Monday, November 8, 2010

Person of the Week: Yeardley Smith

Yeardley Smith
You may not immediately recognize her face, but if you’ve seen an episode of The Simpsons at some point over the last two decades, you’ll recognize her voice. Since Lisa Simpson’s beginnings as a character in short cartoon bumpers for The Tracey Ullman show in 1987, Yeardley Smith has been her voice. Originally, Miss Smith auditioned for the part of Bart Simpson. Her voice was deemed too high to play Bart—the part going to Nancy Cartright—however, Miss Smith’s comic timing and excellent delivery made her the perfect choice for Lisa. Little did she know, twenty-three years later, she’d still be speaking for the more level-headed and socially conscious member of the Simpson family of Springfield.

Of course, there’s more to Yeardley Smith than just her voice. Born in Paris, France, in 1964, Miss Smith moved to Washington, D.C., with her family when she was only two years old. After being graduated from drama school in 1982, Smith went to New York to pursue a career in acting, appearing with Jeremy Irons and Glenn Close in the Broadway production of The Real Thing. By 1985, she was working in films such as Heaven Help Us, The Legend of Billie Jean and Maximum Overdrive.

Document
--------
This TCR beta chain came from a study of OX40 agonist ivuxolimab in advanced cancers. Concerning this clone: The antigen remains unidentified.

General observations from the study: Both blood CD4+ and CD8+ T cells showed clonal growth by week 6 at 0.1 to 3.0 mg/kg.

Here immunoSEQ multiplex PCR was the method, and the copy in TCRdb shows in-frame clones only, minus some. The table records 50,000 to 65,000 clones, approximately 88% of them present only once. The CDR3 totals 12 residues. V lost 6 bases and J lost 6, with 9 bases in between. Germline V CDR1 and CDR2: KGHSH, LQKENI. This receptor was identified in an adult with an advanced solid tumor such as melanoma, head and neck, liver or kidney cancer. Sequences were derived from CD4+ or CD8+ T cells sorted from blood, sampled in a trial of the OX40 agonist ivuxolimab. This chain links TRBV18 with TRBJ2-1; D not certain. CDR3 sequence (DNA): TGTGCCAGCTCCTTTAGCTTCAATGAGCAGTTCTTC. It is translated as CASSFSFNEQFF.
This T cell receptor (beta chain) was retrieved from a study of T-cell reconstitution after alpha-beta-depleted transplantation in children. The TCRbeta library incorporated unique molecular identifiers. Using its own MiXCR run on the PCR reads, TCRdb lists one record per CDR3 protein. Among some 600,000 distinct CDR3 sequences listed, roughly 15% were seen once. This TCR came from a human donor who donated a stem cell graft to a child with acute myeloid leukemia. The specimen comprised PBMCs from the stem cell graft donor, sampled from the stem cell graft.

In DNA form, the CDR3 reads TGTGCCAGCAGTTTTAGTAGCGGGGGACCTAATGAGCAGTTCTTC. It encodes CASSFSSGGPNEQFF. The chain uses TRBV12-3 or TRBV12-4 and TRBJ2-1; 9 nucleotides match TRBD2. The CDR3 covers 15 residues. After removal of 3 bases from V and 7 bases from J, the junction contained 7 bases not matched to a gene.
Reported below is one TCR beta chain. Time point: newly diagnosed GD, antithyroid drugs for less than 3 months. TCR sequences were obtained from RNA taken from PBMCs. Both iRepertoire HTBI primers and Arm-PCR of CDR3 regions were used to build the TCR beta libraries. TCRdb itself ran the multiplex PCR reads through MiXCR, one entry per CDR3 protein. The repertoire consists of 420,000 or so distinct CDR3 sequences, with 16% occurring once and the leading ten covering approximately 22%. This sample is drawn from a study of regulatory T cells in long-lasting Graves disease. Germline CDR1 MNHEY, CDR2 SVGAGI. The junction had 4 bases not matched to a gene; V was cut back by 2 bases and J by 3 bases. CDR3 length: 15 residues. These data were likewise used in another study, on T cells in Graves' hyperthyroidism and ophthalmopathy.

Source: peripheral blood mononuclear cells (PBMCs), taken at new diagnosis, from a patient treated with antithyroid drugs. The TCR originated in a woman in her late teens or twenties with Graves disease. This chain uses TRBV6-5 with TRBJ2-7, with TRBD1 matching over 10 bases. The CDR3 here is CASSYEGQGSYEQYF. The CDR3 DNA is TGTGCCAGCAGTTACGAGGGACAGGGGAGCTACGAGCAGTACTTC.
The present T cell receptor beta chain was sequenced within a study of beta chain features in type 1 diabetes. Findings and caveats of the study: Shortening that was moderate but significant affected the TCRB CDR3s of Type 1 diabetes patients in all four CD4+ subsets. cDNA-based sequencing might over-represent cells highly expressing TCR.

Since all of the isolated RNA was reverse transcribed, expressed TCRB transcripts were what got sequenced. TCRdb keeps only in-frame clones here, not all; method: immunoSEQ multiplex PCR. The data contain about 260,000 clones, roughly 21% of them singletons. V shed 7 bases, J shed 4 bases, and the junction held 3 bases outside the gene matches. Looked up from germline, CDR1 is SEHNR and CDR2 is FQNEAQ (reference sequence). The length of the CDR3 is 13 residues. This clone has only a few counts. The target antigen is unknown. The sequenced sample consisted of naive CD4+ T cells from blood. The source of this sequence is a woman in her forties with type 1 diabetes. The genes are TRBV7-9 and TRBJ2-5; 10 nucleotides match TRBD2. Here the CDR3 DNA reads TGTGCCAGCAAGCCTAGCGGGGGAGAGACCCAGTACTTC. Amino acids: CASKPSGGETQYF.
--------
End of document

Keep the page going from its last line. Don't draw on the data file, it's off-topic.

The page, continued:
Lisa Simpson
Fox Television
Since working on The Simpsons, Smith has also pursued other projects including roles in television programs (Dharma and Greg, and Herman’s Head, for example) and other films such as City Slickers. Smith also launched a successful Off-Broadway, one-woman show entitled More which landed her very positive reviews. In 2009, she served as executive producer and star of the film Waiting for Ophelia.

Also a talented author and painter, Smith wrote and illustrated the children’s book, I, Lorelei which was published by Harper Collins in 2009. This multitalented woman has brought so much joy into our lives through her many endeavours. For this reason, Yeardley Smith is this week’s “Person of the Week.”

Don’t forget, there’s still time to submit your nominations for “Person of the Year.” Voting will begin in December.

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